A UK public health study found that women who suffer from period poverty can develop coping strategies and tend to eat less. A North American survey of 1,000 girls who suffered from period poverty found that some 39% reported experiencing anxiety and depression.
This is only intensified when girls and women have to miss school or work whilst they’re on their period, with evidence suggesting girls cannot focus on their studies when they are experiencing anxiety resulting from their period. Some of these mental health effects go some way in explaining why the dropout rates for girls in many countries are much higher than for boys.
In June 2020, a BBC report found that charities across the UK were responding to a massive rise in demand for sanitary products following the worsening of period poverty over the coronavirus pandemic. Charity workers reported that depression amongst girls, women, and their families had really worsened surrounding poorer access to sanitary products, largely because schools, community centres and charities had been forced to shut down.
The physical health impacts of period poverty have been researched through menstrual hygiene management (MHM). Poor MHM has been linked with heightened risks of urinary tract infections and bacterial vaginosis. In serious cases, infections caused by the use of ineffective or unhygienic sanitary wear such as rags, can lead to sepsis, which can be fatal.
One study in Uganda found that 90% of 205 girls aged between 10 – 19 failed to meet standards for MHM, vastly increasing their risk of infection and other complications. A similar study in India found that poor menstrual hygiene and the use of unhygienic pads combined with lack of access to running water or handwashing facilities could increase infection risk.
It’s clear from these studies that period poverty does not just relate to sanitary products themselves but also to the facilities that support menstruating women. Many of these issues go hand-in-hand with poor sanitation and lack of clean running water, etc.
To analyse the causes of period poverty today, we have to take a brief look at the history of menstruation.
In 28-day cycles on average, hormones in the female body begin the process of menstruation. The uterus, or womb, prepares a thicker lining in preparation for a fertilised egg.
Once that egg is released and goes unfertilised, the uterus sheds this lining as it no longer needs it, and it’s released through the vagina.
Females menstruated before we even evolved into homo sapiens, or modern humans. All archaic species of humans menstruated, and female Great Apes such as gibbons, chimpanzees and gorillas also menstruate.
Many other mammals have oestrous cycles, but don’t actually menstruate. This means that most of the hormonal processes that trigger menstruation are similar to as they are in humans, but that the lining of the uterus is generally reabsorbed into the body rather than released through the vagina.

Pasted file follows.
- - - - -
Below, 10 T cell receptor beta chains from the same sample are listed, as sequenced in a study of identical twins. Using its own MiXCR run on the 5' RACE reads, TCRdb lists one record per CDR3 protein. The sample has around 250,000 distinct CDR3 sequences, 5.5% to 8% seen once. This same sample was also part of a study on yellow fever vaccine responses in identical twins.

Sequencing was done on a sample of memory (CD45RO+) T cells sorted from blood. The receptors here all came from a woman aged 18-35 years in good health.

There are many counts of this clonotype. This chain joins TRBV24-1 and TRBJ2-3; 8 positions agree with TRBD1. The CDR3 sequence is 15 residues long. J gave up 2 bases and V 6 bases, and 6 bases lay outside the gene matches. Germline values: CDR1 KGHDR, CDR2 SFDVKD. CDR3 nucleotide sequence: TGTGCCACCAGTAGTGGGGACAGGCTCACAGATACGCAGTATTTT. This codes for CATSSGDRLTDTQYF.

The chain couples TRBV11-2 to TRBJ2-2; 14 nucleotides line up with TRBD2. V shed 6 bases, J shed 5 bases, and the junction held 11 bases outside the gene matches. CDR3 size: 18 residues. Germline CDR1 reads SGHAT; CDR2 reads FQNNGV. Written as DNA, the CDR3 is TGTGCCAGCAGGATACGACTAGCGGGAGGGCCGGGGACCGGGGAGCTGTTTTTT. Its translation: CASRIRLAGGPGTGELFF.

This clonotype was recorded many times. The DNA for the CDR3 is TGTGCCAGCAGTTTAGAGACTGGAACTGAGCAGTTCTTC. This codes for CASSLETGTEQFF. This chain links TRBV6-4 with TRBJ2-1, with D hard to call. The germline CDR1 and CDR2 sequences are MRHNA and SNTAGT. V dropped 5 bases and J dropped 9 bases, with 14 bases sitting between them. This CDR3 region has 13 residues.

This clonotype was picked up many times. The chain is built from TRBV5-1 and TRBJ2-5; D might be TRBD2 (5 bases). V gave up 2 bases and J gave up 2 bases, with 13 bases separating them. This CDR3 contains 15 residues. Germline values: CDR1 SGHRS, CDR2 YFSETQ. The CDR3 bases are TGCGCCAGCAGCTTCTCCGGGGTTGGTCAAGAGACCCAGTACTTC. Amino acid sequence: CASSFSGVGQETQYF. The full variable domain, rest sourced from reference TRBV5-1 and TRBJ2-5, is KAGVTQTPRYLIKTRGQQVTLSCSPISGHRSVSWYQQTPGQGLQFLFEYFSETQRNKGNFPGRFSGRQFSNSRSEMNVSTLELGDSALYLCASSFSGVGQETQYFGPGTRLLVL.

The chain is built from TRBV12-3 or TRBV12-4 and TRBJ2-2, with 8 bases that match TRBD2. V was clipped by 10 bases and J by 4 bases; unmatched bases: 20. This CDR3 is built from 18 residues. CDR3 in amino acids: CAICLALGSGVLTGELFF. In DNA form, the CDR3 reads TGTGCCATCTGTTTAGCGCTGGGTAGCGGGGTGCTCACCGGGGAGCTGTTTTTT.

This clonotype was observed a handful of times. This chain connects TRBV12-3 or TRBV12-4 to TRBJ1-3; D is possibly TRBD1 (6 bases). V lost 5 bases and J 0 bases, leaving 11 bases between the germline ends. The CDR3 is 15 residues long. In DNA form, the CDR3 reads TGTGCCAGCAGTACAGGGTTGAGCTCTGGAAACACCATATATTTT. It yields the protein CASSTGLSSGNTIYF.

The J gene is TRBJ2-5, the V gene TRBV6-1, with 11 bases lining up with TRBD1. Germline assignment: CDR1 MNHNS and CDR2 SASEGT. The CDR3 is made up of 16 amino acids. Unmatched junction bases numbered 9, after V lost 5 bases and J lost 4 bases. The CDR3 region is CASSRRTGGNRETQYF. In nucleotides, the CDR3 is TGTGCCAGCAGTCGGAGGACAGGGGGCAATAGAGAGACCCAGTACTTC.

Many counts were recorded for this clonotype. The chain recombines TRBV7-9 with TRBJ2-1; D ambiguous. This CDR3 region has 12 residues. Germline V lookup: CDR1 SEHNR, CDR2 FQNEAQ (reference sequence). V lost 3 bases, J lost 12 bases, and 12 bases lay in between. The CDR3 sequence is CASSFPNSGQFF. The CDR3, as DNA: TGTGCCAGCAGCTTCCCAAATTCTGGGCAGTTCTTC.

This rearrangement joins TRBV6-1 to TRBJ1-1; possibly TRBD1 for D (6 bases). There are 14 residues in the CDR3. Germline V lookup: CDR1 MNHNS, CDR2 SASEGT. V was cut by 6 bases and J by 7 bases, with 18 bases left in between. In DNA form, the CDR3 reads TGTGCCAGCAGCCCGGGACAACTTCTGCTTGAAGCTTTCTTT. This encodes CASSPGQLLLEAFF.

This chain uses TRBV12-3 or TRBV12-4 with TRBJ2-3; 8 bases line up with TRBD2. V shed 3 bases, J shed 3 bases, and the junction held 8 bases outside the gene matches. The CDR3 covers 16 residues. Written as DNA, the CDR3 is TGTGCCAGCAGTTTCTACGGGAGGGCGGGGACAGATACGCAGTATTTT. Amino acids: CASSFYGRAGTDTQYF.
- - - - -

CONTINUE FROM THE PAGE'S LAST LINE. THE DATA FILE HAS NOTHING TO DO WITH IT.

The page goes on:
The evolutionary causes of menstruation are complex and still much-debated. A broad consensus suggests that menstruation is an energy-saving exercise. Maintaining a thick uterus requires considerable energy and that’s tough on the body, so the body evolved to cycle between a fertile state with thicker uterus walls and a less fertile state.
Menstruation could have also evolved as a need for human embryos to have thicker, deeper uterus walls for the protective and nurturing effects.
In any case and under any definition, menstruation is an entirely natural process, and it’s clever, complex, and supports and facilitates new human life.
Our knowledge of menstruation in ancient history is limited, but we do know that humans lived shorter lives and thus, menopause also occurred earlier.
The Greek philosopher Aristotle provides one of the earliest records of menstruation and menopause, and he noted that women in Ancient Greece tended to stop childbearing at younger ages and went through menopause at 40 or earlier.
Menstruation was also seen as synchronous to the moon cycle as period cycles take place across 28-day cycles on average, similar to the lunar cycle. Many ancient cultures such as the aborigines in Australia and tribes in Central and Southern America thought that menstruation was tied to the lunar cycle, a symbol of stability and spiritual power.
Darwin was one influential scholar that thought period cycles could sync to the moon due to the connection between ancient society and the lunar cycle, but modern-day studies have found little or no correlation – scientists believe this is likely a coincidence.
Menstruation was symbolically and spiritually powerful in other cultures and societies too; Pliny the Elder in Ancient Rome wrote that a menstruating woman can scare off hail storms or encourage the growth of healthy crops. But, he also hinted at the negative magical consequences of menstruation.
The Cherokee saw menstrual blood as a sign of feminine strength that had the symbolic power to destroy enemies.